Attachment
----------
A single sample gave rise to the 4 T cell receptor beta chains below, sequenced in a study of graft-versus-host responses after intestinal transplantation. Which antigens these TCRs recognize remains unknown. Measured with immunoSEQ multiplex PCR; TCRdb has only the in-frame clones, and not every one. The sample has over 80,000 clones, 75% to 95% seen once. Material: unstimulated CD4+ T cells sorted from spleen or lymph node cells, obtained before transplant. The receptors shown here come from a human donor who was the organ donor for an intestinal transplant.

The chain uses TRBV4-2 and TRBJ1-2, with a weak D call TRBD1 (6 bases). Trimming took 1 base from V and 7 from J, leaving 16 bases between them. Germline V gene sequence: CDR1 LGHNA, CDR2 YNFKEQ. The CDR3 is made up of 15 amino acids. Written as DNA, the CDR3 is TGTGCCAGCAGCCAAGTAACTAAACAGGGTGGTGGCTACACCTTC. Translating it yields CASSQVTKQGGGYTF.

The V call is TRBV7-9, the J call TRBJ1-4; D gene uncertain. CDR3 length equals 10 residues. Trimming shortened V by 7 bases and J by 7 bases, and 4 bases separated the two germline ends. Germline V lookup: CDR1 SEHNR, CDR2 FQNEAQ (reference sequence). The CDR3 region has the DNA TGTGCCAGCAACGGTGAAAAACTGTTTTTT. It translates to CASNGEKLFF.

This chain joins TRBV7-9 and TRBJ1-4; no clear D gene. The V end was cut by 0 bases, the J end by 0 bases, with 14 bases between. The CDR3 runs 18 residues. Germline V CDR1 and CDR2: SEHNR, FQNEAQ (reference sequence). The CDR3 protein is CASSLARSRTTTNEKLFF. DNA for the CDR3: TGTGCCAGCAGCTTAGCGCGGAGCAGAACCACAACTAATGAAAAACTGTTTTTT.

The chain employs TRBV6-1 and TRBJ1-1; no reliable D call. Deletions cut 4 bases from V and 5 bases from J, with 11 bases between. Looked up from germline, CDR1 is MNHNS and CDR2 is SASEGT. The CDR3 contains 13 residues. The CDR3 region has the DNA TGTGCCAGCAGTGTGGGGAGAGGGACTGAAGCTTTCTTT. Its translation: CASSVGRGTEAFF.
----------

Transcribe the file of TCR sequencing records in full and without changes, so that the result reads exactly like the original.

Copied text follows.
A single sample gave rise to the 4 T cell receptor beta chains below, sequenced in a study of graft-versus-host responses after intestinal transplantation. Which antigens these TCRs recognize remains unknown. Measured with immunoSEQ multiplex PCR; TCRdb has only the in-frame clones, and not every one. The sample has over 80,000 clones, 75% to 95% seen once. Material: unstimulated CD4+ T cells sorted from spleen or lymph node cells, obtained before transplant. The receptors shown here come from a human donor who was the organ donor for an intestinal transplant.

The chain uses TRBV4-2 and TRBJ1-2, with a weak D call TRBD1 (6 bases). Trimming took 1 base from V and 7 from J, leaving 16 bases between them. Germline V gene sequence: CDR1 LGHNA, CDR2 YNFKEQ. The CDR3 is made up of 15 amino acids. Written as DNA, the CDR3 is TGTGCCAGCAGCCAAGTAACTAAACAGGGTGGTGGCTACACCTTC. Translating it yields CASSQVTKQGGGYTF.

The V call is TRBV7-9, the J call TRBJ1-4; D gene uncertain. CDR3 length equals 10 residues. Trimming shortened V by 7 bases and J by 7 bases, and 4 bases separated the two germline ends. Germline V lookup: CDR1 SEHNR, CDR2 FQNEAQ (reference sequence). The CDR3 region has the DNA TGTGCCAGCAACGGTGAAAAACTGTTTTTT. It translates to CASNGEKLFF.

This chain joins TRBV7-9 and TRBJ1-4; no clear D gene. The V end was cut by 0 bases, the J end by 0 bases, with 14 bases between. The CDR3 runs 18 residues. Germline V CDR1 and CDR2: SEHNR, FQNEAQ (reference sequence). The CDR3 protein is CASSLARSRTTTNEKLFF. DNA for the CDR3: TGTGCCAGCAGCTTAGCGCGGAGCAGAACCACAACTAATGAAAAACTGTTTTTT.

The chain employs TRBV6-1 and TRBJ1-1; no reliable D call. Deletions cut 4 bases from V and 5 bases from J, with 11 bases between. Looked up from germline, CDR1 is MNHNS and CDR2 is SASEGT. The CDR3 contains 13 residues. The CDR3 region has the DNA TGTGCCAGCAGTGTGGGGAGAGGGACTGAAGCTTTCTTT. Its translation: CASSVGRGTEAFF.